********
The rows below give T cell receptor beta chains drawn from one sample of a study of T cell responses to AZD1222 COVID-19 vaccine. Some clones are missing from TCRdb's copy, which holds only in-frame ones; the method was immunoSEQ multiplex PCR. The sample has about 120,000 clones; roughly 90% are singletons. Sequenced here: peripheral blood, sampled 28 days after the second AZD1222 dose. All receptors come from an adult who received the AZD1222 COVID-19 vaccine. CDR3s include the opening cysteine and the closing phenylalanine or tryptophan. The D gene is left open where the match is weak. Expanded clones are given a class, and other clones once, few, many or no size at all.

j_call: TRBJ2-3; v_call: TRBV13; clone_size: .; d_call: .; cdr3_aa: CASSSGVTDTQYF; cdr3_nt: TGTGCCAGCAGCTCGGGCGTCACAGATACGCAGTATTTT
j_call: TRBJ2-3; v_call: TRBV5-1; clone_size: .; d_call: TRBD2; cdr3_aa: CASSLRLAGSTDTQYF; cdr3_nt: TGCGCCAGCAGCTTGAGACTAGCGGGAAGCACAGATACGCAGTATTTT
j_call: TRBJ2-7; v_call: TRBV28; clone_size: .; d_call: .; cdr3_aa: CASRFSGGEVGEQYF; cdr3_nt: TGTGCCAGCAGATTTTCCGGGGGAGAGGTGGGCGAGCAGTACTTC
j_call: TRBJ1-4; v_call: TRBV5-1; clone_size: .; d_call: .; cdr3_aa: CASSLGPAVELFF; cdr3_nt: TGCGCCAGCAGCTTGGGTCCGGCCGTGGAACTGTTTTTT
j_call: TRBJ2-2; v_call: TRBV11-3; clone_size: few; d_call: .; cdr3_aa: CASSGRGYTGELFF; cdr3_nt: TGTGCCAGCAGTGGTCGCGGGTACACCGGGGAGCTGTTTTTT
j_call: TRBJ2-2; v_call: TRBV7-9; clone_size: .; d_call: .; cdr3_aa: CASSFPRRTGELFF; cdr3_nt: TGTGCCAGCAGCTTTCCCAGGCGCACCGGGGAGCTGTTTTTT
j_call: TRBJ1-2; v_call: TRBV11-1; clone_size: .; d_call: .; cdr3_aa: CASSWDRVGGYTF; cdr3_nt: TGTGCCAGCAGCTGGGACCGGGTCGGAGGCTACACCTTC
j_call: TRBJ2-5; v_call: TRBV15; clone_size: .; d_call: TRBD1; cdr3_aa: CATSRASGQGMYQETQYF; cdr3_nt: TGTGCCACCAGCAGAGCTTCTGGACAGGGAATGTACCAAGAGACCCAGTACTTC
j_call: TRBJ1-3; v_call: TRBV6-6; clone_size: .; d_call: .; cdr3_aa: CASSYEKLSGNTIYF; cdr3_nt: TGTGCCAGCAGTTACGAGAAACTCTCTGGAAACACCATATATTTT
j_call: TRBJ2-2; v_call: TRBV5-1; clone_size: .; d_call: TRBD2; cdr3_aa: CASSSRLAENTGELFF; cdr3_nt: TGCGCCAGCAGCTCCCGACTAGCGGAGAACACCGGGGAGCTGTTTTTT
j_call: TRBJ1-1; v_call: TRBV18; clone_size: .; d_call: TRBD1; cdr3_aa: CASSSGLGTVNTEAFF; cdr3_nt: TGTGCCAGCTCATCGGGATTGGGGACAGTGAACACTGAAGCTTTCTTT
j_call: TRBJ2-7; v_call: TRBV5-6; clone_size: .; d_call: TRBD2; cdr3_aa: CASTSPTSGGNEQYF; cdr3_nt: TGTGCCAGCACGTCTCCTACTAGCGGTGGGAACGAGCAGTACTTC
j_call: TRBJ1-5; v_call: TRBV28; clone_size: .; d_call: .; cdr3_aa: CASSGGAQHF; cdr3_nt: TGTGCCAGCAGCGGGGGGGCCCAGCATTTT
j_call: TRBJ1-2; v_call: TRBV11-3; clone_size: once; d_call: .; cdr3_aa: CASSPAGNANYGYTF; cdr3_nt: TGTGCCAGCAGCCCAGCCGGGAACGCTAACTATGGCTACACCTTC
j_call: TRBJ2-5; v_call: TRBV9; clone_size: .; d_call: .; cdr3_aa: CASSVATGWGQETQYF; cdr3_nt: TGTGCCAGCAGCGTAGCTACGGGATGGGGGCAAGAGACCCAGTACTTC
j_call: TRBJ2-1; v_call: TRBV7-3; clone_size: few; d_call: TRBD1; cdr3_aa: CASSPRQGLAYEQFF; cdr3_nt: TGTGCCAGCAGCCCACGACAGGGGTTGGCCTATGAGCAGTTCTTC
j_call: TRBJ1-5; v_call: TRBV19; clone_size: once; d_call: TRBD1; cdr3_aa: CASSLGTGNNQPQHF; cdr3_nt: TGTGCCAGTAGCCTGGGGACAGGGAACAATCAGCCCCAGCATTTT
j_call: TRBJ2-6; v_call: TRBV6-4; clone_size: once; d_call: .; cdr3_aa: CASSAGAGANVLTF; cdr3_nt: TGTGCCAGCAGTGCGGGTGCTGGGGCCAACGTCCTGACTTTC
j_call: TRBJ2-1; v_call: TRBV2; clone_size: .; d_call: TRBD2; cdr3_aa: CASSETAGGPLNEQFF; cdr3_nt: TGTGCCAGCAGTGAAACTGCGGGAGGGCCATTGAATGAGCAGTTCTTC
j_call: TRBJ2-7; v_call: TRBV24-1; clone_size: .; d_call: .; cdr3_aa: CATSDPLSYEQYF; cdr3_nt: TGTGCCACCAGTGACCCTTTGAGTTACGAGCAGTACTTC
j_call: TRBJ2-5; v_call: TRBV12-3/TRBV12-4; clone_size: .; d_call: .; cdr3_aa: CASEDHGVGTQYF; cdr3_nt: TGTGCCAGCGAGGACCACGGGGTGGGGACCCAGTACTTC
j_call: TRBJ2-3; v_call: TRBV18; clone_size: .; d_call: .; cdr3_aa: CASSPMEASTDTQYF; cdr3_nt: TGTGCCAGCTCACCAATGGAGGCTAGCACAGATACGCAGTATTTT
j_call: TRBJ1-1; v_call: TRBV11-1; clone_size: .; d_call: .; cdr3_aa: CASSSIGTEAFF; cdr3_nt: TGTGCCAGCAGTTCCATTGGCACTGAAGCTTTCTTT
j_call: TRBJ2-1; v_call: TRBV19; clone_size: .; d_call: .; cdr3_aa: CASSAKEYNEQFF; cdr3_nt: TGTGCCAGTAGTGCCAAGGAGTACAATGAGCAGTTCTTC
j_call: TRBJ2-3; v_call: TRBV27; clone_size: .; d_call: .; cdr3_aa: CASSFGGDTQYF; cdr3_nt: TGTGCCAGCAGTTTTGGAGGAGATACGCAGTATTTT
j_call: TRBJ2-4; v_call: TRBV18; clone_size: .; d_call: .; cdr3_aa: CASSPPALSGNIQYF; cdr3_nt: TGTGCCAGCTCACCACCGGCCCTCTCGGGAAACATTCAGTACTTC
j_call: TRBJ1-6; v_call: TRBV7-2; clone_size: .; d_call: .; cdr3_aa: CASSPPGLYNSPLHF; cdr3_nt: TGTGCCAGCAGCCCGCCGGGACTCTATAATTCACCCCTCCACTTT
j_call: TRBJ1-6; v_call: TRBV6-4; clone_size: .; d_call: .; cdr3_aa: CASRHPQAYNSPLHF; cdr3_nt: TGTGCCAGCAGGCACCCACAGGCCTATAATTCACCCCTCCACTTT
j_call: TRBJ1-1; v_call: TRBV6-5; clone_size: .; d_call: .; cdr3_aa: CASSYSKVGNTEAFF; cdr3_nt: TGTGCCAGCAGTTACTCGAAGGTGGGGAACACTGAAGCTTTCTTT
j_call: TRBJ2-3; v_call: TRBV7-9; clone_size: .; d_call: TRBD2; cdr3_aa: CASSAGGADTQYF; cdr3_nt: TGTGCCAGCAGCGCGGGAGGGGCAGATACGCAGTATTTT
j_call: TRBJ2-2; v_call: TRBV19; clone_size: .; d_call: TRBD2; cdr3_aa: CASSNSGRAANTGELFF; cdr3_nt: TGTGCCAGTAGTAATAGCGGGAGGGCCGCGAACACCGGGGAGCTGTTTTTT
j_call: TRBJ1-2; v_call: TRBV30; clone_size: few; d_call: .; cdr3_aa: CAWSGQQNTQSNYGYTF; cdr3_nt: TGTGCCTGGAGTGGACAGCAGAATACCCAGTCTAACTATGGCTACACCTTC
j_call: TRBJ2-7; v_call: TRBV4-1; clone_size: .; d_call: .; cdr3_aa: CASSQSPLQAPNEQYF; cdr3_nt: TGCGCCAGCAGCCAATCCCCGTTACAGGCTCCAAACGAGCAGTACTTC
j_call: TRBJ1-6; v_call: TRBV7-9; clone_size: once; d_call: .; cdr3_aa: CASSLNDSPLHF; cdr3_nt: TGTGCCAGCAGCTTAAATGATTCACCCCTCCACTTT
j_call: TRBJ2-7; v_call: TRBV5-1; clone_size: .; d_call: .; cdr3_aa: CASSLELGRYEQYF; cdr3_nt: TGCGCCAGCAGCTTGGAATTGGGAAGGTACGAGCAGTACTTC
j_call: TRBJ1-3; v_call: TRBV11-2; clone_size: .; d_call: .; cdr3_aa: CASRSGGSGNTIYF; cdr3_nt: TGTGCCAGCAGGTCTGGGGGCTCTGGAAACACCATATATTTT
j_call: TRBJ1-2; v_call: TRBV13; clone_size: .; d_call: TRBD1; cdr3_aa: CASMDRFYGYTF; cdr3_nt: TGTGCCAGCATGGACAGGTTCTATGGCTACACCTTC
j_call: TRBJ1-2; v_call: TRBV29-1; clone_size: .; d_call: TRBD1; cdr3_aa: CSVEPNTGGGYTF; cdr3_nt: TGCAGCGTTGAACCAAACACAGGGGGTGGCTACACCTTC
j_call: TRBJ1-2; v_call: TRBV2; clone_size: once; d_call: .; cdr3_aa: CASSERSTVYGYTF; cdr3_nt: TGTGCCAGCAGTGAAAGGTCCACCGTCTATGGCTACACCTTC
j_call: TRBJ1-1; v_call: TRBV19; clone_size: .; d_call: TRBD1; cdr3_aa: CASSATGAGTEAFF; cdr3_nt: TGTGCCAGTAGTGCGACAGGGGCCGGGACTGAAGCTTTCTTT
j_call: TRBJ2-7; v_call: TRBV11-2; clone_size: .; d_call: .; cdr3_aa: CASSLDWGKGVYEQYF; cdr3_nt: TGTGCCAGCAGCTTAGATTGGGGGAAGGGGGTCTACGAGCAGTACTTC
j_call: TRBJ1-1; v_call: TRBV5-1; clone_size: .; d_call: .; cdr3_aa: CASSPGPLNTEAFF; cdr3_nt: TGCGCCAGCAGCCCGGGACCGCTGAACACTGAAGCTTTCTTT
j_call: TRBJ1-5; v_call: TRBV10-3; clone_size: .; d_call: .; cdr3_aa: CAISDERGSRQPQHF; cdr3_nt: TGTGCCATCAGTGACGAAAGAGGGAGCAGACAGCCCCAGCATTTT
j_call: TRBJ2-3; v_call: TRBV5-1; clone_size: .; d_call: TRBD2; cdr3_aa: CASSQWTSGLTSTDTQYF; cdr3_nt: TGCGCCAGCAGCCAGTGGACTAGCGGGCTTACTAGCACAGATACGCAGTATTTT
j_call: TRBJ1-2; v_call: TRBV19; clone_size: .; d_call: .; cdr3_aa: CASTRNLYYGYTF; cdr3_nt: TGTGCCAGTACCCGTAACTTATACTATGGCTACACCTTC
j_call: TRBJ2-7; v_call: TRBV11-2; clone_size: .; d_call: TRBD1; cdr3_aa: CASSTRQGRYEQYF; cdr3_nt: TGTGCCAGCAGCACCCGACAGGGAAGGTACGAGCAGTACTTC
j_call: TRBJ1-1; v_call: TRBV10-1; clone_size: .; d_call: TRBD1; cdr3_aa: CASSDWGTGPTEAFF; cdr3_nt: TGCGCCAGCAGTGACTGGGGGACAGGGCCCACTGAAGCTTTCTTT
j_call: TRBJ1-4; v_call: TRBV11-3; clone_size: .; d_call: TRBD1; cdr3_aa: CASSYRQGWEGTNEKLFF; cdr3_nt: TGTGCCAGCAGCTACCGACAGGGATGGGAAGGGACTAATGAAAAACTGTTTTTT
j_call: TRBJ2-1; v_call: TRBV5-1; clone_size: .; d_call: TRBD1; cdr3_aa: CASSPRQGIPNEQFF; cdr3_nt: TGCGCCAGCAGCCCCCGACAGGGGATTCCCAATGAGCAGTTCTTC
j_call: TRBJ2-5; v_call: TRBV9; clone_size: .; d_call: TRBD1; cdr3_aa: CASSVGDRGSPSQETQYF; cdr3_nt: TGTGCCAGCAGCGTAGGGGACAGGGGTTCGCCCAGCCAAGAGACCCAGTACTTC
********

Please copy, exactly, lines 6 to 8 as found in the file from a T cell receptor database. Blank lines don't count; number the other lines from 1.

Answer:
j_call: TRBJ2-2; v_call: TRBV11-3; clone_size: few; d_call: .; cdr3_aa: CASSGRGYTGELFF; cdr3_nt: TGTGCCAGCAGTGGTCGCGGGTACACCGGGGAGCTGTTTTTT
j_call: TRBJ2-2; v_call: TRBV7-9; clone_size: .; d_call: .; cdr3_aa: CASSFPRRTGELFF; cdr3_nt: TGTGCCAGCAGCTTTCCCAGGCGCACCGGGGAGCTGTTTTTT
j_call: TRBJ1-2; v_call: TRBV11-1; clone_size: .; d_call: .; cdr3_aa: CASSWDRVGGYTF; cdr3_nt: TGTGCCAGCAGCTGGGACCGGGTCGGAGGCTACACCTTC